Posts Tagged ‘adults’

Networking for Good

Most people find employment opportunities through a network of people they know, and it is well documented that professional networking is an important investment in time to begin and grow one’s career (Augustine, Top Resume). In fact, the U.S. Bureau of Labor Statistics indicates that “85% of...

Disclosing Autism During an Interview

A question that is widely debated in the Autism community is whether a prospective employee should disclose during the interview process they are autistic (I use identity first language). Opinions vary on this topic. It is my opinion that the comfort level the interviewee has is a determining...

Ensuring Equal Access to Employment Opportunities for Adults with Autism Requires Bold Legislative Initiative

In the wake of an unprecedented year, many of us are all keenly aware of the difficulties that can come with finding and keeping a steady, good-paying job. However, for adults diagnosed with autism spectrum disorder (ASD) or other developmental disability, this already-difficult endeavor can be...

Implementing Common Sense Practices to Improve the Psychological and Emotional Safety of Autistic Adults in the Workplace

I hired five adults on the autism spectrum. Am I a hero? No. Do I have all of the answers? No. However, after years of actively listening to autistic adults describe their emotional struggles whilst they desperately tried to maintain employment in the traditional workplace, I am committed to taking...

AHRC NYC Artists Dive Deeper Into Art and Self-Expression With Guidance From MoMA Educators

With Autism Awareness Month just beginning and Developmental Disabilities Awareness Month just ending, AHRC New York City is proud to recognize The Museum of Modern Art, just one of our wonderful community partners, which is raising the profiles and enriching the lives of artists throughout AHRC...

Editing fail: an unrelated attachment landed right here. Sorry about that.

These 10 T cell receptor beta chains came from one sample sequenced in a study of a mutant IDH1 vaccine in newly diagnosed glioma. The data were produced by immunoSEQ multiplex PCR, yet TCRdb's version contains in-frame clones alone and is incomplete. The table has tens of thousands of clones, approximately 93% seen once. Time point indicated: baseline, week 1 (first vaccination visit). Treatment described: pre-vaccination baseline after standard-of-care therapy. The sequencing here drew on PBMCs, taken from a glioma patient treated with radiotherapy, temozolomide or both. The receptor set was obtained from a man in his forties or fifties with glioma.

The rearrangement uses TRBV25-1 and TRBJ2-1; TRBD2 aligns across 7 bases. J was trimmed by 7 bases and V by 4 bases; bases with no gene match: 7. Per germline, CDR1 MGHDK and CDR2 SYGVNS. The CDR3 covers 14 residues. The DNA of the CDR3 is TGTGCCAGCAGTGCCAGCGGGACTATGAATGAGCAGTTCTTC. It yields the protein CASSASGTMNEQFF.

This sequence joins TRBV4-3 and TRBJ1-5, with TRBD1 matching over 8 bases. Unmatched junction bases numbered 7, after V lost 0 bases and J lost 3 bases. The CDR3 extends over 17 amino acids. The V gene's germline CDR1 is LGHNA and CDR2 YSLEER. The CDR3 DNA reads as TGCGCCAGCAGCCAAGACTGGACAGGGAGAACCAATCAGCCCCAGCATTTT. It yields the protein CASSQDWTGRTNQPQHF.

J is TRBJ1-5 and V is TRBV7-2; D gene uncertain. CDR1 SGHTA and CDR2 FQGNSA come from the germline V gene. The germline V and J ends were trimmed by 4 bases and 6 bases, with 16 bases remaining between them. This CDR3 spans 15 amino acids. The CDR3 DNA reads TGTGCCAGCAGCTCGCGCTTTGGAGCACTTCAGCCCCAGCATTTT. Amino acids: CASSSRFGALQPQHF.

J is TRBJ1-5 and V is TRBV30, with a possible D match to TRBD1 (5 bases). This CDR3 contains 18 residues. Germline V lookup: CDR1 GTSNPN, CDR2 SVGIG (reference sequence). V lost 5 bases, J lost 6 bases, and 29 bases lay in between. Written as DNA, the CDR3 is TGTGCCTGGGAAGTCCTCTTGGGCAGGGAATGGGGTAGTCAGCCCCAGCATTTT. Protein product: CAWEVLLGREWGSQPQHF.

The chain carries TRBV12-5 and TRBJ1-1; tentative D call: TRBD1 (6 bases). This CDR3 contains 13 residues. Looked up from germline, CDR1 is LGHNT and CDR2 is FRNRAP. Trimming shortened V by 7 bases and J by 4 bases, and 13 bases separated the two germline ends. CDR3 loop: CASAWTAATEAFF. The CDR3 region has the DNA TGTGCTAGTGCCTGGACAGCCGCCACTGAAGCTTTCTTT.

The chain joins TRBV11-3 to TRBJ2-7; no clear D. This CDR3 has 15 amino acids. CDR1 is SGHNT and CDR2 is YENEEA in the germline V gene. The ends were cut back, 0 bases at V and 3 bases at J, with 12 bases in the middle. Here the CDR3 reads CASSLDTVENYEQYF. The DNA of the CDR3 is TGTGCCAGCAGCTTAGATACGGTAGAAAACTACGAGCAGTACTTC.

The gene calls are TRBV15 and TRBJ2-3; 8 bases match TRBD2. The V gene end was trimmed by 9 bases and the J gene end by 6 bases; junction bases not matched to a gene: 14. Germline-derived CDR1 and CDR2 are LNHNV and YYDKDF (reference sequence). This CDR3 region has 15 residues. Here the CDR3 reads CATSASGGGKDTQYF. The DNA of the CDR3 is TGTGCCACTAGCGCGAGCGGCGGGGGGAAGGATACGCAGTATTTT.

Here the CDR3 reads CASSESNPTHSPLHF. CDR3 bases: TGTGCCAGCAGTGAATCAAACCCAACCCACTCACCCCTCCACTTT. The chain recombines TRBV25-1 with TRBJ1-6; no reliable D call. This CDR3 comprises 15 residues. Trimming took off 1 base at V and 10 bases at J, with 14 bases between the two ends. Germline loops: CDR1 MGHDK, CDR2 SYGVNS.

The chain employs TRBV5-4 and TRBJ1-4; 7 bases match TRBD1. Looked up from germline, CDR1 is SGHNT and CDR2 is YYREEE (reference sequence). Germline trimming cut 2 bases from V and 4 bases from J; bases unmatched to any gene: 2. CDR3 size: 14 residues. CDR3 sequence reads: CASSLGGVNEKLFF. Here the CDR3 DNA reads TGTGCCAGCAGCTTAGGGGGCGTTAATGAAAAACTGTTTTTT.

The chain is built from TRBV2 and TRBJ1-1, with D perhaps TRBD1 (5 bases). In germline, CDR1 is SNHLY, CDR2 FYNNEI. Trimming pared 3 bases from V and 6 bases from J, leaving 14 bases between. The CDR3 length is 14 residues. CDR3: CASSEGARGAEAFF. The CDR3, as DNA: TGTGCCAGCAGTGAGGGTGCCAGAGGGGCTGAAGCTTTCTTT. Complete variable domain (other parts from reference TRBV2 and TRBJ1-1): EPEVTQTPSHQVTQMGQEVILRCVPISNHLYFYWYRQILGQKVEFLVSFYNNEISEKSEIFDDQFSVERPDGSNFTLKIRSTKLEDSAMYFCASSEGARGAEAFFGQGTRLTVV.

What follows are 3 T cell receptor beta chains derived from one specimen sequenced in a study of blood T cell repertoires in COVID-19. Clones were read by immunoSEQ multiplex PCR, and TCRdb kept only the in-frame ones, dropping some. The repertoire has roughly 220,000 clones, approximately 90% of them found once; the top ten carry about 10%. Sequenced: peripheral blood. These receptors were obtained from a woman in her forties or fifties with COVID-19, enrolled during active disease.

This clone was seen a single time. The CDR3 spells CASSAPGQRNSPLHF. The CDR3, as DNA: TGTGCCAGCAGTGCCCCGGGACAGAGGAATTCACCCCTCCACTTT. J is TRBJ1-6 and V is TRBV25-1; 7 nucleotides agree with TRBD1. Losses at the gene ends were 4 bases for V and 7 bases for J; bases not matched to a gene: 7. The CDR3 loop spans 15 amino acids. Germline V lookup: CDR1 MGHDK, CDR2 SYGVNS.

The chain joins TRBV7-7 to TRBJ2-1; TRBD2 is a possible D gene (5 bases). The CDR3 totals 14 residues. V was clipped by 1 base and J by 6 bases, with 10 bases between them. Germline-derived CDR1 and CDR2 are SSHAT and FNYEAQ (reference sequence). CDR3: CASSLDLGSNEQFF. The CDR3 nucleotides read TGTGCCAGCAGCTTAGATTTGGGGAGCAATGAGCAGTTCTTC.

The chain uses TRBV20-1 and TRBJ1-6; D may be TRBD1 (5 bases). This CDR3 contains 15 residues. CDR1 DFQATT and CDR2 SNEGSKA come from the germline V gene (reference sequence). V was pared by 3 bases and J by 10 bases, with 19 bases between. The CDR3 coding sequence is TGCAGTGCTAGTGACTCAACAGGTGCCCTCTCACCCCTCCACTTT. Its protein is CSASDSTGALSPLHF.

Perspectives From Two Adults Living Independently in the Chapel Haven Community

Brave, Bold Kimber By Kimber Marchesi Kimber Marchesi came to Chapel Haven Schleifer Center from her hometown of Darien, CT in 2013. She learned how to live independently while enrolled residentially in Chapel Haven’s REACH program, graduated and now lives in her own apartment in the community,...

How Preparing Early Improves Independent Living in Adulthood

It is never too early to prepare for any skill, but especially skills needed to live independently. Many young adults feel that moving out on their own is a rite of passage, whether that be attending college to live in a dormitory, renting their own apartment, buying their first home, among many...

Housing and Supports: Parents are Vital to Positive Post-Secondary Outcomes

Keeley is a 23-year-old college graduate who was diagnosed with autism at age 8. To all those acquainted with her, Keeley appears to navigate the community and manage her life independently. Despite her independence, Keeley experiences much of her day with communication breakdowns between herself...

Increase Neuro-Inclusive Housing in Your Community: Here’s How!

For most people with autism, housing is not affordable. It is a myth that Medicaid pays for housing (unless the individual lives in an institutional setting). If a person with autism can access Medicaid Long-term Support Services (LTSS) that pays for staff, transportation or programs necessary to...

Embracing Special Interests

My special interests and I have gone through an unusual journey. I almost rejected them upon my initial reaction of dealing with life after high school and knowing the documented struggles with autistic adults. During that time, I decided to aim for work in the autism field by attending community...